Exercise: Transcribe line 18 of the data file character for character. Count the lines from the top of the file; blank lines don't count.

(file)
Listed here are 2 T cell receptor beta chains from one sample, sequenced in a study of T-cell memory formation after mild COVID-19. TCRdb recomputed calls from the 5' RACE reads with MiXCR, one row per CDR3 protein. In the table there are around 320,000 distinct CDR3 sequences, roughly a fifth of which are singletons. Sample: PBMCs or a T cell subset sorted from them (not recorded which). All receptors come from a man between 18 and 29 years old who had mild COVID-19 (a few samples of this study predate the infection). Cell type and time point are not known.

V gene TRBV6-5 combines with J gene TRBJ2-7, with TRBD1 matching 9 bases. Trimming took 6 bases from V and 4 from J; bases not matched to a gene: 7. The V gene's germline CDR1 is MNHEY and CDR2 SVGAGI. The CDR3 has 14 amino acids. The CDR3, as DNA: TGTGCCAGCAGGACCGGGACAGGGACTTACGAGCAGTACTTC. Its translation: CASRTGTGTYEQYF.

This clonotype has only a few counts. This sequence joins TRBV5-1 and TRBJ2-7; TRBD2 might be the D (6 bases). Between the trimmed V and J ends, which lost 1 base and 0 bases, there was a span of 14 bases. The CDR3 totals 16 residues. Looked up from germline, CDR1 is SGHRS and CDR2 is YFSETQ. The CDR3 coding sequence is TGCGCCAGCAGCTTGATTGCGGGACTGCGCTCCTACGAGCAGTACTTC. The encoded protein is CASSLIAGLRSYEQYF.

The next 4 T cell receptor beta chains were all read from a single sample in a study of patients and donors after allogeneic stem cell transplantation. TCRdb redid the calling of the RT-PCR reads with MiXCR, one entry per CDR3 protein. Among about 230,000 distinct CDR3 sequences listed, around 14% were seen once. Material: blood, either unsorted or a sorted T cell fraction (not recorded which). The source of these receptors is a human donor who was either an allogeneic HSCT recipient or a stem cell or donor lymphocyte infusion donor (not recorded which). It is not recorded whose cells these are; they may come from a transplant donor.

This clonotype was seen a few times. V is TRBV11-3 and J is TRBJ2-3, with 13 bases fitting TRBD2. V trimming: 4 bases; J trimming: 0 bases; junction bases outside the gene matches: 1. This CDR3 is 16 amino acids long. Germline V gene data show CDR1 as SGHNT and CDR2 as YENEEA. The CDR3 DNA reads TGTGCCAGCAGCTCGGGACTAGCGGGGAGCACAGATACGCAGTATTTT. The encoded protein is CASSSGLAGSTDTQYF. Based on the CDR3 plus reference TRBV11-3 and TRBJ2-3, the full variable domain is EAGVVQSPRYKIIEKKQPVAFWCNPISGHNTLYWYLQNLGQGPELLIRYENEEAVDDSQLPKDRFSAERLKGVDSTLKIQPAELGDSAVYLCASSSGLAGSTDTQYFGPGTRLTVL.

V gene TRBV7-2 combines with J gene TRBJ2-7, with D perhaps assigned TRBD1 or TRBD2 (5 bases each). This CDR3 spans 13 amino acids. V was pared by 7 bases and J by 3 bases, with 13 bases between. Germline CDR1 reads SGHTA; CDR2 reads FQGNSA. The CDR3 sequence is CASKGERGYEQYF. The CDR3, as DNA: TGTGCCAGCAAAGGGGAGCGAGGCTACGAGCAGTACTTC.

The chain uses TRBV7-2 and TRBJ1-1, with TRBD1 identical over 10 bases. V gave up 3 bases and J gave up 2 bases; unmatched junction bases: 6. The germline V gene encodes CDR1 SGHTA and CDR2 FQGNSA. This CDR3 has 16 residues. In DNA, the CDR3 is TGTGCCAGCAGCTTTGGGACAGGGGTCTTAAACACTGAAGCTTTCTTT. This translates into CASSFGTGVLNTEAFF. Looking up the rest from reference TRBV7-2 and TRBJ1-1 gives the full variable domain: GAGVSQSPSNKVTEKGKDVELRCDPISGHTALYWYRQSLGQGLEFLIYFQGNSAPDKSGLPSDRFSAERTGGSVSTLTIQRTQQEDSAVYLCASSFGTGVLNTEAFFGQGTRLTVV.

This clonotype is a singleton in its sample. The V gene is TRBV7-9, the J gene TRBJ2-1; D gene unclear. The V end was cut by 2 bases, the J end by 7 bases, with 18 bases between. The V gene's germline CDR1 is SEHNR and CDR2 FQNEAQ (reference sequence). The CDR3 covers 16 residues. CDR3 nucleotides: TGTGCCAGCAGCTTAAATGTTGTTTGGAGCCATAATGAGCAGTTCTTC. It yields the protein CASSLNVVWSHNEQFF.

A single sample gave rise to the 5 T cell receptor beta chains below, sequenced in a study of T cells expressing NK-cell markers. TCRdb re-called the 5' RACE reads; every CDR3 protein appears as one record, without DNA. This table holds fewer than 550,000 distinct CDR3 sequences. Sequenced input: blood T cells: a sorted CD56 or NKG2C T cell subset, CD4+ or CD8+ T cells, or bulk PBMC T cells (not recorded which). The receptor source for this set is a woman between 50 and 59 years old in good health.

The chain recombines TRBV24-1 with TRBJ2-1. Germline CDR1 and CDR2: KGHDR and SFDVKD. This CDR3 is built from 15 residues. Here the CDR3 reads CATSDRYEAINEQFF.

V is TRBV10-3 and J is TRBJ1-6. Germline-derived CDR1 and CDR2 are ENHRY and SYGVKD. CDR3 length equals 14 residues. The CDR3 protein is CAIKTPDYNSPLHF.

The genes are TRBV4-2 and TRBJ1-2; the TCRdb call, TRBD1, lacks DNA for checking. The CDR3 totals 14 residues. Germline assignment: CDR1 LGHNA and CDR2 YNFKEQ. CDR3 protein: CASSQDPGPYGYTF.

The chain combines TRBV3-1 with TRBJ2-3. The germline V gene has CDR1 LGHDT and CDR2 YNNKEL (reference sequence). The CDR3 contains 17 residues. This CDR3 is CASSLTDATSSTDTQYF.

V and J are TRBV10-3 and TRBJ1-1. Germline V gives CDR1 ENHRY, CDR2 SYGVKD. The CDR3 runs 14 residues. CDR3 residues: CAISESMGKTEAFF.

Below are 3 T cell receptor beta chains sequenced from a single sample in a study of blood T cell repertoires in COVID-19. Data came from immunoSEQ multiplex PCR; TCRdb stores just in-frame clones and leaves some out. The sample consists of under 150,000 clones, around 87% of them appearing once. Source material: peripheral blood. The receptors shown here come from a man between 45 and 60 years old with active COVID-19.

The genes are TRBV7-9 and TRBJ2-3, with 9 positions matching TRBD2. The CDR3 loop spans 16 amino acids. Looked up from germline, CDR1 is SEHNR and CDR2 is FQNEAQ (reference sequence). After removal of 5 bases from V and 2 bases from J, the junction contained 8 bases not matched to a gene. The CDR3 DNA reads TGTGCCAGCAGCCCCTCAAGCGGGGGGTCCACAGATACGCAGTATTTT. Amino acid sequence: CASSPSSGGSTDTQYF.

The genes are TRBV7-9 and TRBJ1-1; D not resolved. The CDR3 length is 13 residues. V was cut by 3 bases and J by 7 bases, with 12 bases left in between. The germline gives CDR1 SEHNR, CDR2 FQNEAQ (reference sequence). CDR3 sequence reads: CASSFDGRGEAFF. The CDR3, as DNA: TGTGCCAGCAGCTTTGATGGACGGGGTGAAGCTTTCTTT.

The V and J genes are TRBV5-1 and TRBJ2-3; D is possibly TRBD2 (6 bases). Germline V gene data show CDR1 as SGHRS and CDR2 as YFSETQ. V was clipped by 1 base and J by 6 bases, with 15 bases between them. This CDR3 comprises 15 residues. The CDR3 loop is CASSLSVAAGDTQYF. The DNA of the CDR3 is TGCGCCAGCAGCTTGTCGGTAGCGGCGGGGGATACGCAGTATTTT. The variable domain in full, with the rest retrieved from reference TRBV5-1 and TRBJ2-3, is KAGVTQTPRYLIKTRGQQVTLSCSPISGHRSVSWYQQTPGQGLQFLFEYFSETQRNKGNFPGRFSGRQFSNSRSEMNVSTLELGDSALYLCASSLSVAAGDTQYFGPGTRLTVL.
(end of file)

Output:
The V and J genes are TRBV5-1 and TRBJ2-3; D is possibly TRBD2 (6 bases). Germline V gene data show CDR1 as SGHRS and CDR2 as YFSETQ. V was clipped by 1 base and J by 6 bases, with 15 bases between them. This CDR3 comprises 15 residues. The CDR3 loop is CASSLSVAAGDTQYF. The DNA of the CDR3 is TGCGCCAGCAGCTTGTCGGTAGCGGCGGGGGATACGCAGTATTTT. The variable domain in full, with the rest retrieved from reference TRBV5-1 and TRBJ2-3, is KAGVTQTPRYLIKTRGQQVTLSCSPISGHRSVSWYQQTPGQGLQFLFEYFSETQRNKGNFPGRFSGRQFSNSRSEMNVSTLELGDSALYLCASSLSVAAGDTQYFGPGTRLTVL.